Could My 65 Year Old Mother Have Undiagnosed BPD?

    QUESTION:

    Dear Dr. Heller,

    My mother is 65 years old.  She was hospitalized 4 times for “nervous breakdowns” when I was a teen, during which time she suffered from severe OCD, panic attacks, depression, and agoraphobia.  Mom underwent a series of shock treatments about 20 years ago; currently on high doses of Prozac, Serzone and Xanax.  Incest is likely, but has never been addressed.  Mom underwent surgery for hyperthyroidism when she was about 32 years old and has a history of migraines.  Recently, she has had a series of physical problems such as eye trouble, joint pain, and stomach disorders that physicians have been unable to find the cause of.  Mom hasn’t worked in over 30 years, doesn’t drive, and has few hobbies or interests. I myself am in therapy to help treat anxiety and co-dependency (growing up, my mother and I were heavily enmeshed).  My new-found emotional “freedom” at the age of 37 has triggered behavior in my mother that I have never seen before.  She has angry/sarcastic outbursts at me or will hang up the phone if I confront her about her lying (which is habitual) or other boundary violations.  Also, I am not ‘allowed’ to talk about anything in the past — she doesn’t want to hear anything “negative” about my childhood (which she’ll deny ever happened), and it’s as though deceased family members never existed, and she has little memory of her own childhood.  I am also noticing that people (herself included) are either “all good” or “all bad;” she either adores or despises a person, depending how that person has treated her recently.  Most things are viewed in terms of how it personally affects her.  In my recent research on mental illnesses, I stumbled onto information about BPD.  Based on some of the things I’ve mentioned here, do you think it’s possible my mother is suffering from un-diagnosed borderline personality disorder?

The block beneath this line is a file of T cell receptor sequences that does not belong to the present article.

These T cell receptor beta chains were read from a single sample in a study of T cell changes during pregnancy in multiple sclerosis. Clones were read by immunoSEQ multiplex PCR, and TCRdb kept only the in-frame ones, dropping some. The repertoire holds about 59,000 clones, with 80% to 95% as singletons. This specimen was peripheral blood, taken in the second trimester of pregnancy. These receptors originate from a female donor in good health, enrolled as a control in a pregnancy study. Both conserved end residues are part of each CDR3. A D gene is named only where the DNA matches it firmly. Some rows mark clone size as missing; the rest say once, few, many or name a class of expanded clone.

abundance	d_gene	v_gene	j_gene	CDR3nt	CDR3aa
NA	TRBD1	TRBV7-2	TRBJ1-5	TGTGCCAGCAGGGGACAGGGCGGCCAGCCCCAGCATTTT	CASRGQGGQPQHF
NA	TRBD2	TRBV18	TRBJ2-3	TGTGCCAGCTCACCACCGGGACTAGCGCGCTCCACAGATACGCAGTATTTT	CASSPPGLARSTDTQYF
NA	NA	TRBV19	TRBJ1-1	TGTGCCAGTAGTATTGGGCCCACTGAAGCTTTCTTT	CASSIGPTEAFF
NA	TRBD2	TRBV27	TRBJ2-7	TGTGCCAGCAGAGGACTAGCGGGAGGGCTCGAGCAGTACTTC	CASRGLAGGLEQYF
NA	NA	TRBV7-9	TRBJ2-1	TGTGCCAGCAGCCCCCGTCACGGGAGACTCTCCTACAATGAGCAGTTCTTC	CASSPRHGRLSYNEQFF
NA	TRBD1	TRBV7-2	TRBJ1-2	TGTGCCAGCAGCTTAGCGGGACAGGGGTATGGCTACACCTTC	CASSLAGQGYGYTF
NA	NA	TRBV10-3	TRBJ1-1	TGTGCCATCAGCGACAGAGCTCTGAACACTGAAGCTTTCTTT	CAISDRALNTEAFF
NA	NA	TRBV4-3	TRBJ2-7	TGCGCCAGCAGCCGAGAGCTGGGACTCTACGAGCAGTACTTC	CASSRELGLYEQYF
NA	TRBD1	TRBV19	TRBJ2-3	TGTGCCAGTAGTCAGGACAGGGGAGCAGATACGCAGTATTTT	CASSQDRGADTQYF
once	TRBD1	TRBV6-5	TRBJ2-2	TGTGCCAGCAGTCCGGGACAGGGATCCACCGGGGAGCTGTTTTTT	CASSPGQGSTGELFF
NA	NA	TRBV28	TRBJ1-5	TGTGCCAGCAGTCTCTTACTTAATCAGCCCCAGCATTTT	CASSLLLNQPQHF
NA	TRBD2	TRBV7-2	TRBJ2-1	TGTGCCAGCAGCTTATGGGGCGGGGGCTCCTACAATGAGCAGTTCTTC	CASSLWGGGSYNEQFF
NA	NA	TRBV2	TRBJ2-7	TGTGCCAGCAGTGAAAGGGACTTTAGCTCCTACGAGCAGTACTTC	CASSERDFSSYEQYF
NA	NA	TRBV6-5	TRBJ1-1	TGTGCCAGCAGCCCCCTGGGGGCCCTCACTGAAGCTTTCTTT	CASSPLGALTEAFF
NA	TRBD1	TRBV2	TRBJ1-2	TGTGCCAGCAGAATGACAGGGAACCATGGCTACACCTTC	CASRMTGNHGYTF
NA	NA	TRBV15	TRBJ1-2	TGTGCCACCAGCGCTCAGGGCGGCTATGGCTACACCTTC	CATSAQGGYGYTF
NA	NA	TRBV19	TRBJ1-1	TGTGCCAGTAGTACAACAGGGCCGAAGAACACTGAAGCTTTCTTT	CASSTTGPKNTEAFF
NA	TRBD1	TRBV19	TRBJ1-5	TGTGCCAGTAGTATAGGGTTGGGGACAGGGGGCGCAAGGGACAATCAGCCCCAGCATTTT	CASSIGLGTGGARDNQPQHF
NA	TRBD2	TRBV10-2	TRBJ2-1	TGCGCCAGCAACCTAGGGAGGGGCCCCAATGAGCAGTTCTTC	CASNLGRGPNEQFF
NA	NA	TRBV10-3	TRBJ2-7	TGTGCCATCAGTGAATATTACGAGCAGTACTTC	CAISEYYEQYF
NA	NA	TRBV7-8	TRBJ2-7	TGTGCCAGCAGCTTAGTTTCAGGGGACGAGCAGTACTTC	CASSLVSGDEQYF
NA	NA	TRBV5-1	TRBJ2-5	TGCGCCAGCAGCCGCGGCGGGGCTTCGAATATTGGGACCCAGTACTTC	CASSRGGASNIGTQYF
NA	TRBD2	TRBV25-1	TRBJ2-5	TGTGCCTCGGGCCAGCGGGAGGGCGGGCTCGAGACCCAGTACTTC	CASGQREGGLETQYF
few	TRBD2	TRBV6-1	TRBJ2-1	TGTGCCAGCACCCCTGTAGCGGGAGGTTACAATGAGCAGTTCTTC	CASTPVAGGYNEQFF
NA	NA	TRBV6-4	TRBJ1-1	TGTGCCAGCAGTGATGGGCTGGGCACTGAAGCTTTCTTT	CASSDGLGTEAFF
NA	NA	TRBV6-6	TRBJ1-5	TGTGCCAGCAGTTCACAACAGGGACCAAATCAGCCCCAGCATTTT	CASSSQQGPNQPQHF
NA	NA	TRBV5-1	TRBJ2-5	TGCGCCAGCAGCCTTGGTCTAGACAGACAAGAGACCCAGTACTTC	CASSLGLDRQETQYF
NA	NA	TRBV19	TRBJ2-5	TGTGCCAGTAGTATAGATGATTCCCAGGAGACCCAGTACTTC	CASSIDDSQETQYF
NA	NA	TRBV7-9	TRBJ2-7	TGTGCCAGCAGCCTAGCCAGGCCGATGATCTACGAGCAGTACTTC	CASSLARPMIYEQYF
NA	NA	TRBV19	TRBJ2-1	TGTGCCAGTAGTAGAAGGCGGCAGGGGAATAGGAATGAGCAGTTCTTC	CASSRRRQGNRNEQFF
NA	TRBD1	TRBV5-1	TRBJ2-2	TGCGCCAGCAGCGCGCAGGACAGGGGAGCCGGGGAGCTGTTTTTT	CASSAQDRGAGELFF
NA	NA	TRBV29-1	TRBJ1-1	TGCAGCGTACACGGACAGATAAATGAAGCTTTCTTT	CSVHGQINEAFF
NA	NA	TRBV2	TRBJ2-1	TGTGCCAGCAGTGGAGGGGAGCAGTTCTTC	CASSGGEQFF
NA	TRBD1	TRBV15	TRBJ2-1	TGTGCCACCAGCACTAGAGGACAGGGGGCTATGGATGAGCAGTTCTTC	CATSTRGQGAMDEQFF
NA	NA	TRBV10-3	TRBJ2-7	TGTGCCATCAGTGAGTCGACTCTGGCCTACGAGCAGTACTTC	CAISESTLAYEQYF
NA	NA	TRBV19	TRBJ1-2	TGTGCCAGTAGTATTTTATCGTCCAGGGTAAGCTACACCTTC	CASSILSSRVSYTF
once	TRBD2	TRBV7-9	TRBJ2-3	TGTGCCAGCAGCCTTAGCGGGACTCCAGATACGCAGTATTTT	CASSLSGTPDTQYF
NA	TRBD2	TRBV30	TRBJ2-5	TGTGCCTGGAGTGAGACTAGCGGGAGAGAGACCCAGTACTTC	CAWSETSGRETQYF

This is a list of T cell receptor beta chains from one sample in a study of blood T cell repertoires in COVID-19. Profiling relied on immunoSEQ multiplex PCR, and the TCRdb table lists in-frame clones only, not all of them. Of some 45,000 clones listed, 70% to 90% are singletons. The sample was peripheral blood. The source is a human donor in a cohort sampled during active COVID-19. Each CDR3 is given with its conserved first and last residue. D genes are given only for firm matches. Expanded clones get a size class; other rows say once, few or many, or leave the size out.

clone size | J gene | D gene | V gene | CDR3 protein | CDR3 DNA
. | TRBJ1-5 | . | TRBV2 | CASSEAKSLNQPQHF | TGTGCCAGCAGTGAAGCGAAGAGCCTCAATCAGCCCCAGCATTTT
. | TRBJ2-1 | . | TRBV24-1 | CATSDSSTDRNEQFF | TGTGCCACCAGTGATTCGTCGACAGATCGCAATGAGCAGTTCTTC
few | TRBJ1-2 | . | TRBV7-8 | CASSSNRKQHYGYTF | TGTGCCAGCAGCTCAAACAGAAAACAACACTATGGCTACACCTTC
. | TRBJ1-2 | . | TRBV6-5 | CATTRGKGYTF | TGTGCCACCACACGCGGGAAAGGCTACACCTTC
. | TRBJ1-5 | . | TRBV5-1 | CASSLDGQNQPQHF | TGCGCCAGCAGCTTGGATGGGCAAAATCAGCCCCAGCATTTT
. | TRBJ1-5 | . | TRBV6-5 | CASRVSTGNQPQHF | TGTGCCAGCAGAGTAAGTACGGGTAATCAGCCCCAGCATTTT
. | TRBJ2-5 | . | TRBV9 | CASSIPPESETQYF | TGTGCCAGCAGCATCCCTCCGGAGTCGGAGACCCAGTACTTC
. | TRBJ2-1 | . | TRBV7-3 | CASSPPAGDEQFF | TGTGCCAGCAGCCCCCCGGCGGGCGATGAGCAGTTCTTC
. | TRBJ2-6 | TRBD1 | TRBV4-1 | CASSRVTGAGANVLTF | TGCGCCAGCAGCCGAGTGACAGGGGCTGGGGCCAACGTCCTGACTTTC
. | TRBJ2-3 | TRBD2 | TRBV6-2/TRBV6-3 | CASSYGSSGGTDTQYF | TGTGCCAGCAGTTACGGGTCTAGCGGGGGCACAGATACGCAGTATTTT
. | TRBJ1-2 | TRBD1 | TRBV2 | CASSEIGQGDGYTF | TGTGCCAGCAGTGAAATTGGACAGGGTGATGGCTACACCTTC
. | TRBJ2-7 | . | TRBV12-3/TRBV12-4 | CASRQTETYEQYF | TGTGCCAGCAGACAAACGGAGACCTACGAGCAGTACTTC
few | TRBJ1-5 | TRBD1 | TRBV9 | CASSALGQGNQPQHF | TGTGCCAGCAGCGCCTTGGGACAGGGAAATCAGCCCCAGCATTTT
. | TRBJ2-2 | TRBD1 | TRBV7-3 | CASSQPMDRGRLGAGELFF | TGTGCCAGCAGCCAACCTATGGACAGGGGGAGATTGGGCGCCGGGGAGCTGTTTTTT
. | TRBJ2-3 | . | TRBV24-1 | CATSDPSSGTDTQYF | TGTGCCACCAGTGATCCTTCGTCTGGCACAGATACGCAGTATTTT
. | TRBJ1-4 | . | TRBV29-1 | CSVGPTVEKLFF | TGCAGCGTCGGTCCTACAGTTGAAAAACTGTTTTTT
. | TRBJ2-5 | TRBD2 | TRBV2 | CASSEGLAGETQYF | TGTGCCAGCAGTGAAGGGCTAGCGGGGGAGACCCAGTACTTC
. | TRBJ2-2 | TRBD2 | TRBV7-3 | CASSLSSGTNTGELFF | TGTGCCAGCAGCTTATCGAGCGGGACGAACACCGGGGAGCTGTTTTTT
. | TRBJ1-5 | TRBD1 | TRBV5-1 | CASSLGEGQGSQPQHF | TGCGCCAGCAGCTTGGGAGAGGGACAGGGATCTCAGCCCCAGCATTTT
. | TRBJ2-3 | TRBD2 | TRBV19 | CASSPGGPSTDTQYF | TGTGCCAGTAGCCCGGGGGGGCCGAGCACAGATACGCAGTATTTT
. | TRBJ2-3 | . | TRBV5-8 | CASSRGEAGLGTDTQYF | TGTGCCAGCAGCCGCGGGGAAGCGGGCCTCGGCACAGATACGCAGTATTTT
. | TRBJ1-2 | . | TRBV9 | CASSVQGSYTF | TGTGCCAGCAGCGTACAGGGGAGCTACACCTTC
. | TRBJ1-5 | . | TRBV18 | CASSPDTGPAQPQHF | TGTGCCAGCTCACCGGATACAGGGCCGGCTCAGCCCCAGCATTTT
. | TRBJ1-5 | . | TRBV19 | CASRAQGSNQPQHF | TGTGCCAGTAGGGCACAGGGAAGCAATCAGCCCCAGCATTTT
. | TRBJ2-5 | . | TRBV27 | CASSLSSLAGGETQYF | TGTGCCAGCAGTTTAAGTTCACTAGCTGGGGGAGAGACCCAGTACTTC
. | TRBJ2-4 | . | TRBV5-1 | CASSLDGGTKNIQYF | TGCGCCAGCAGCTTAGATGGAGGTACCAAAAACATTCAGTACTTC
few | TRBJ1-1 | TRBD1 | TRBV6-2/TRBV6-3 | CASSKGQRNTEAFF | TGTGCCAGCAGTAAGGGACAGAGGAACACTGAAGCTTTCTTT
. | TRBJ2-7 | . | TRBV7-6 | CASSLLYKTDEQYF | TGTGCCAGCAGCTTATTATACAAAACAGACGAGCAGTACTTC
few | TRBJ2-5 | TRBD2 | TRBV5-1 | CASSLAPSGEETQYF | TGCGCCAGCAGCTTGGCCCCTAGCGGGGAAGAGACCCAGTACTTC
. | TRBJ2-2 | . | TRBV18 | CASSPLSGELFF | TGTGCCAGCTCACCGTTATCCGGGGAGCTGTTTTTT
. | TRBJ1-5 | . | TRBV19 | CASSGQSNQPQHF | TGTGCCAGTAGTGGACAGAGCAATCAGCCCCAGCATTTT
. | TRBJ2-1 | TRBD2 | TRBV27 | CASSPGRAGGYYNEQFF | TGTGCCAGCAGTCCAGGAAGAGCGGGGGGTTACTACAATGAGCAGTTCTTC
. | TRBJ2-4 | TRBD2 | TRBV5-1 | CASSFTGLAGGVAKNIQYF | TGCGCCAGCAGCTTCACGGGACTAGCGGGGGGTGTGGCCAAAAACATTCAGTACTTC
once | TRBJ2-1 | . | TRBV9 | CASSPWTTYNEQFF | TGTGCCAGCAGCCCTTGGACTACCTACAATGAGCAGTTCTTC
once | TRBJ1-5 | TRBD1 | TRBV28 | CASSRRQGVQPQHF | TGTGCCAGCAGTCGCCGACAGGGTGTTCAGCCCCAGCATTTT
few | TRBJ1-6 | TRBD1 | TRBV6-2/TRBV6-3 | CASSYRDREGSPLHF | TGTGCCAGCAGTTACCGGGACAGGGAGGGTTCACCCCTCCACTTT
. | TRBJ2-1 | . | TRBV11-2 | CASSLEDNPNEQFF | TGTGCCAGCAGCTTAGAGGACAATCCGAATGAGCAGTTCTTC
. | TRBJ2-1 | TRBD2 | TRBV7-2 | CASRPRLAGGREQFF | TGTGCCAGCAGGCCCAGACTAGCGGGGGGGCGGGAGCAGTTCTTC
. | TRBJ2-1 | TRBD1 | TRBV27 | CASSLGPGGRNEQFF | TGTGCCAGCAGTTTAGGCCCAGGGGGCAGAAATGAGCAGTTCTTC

ANSWER:

    Absolutely.  I’d even say it’s likely, particularly with the history of multiple meds in high doses requiring ECT for improvement.  The addition of Tegretol to an SSRI could result in a profound improvement – I’ve seen this in many older individuals.

Separator (Biological Unhappiness)

 

2000 May Questions

 

Ask the Doctor

 

Home

Tagged with:
 

Leave a Reply

Your email address will not be published. Required fields are marked *

*

You may use these HTML tags and attributes: <a href="" title=""> <abbr title=""> <acronym title=""> <b> <blockquote cite=""> <cite> <code> <del datetime=""> <em> <i> <q cite=""> <strike> <strong>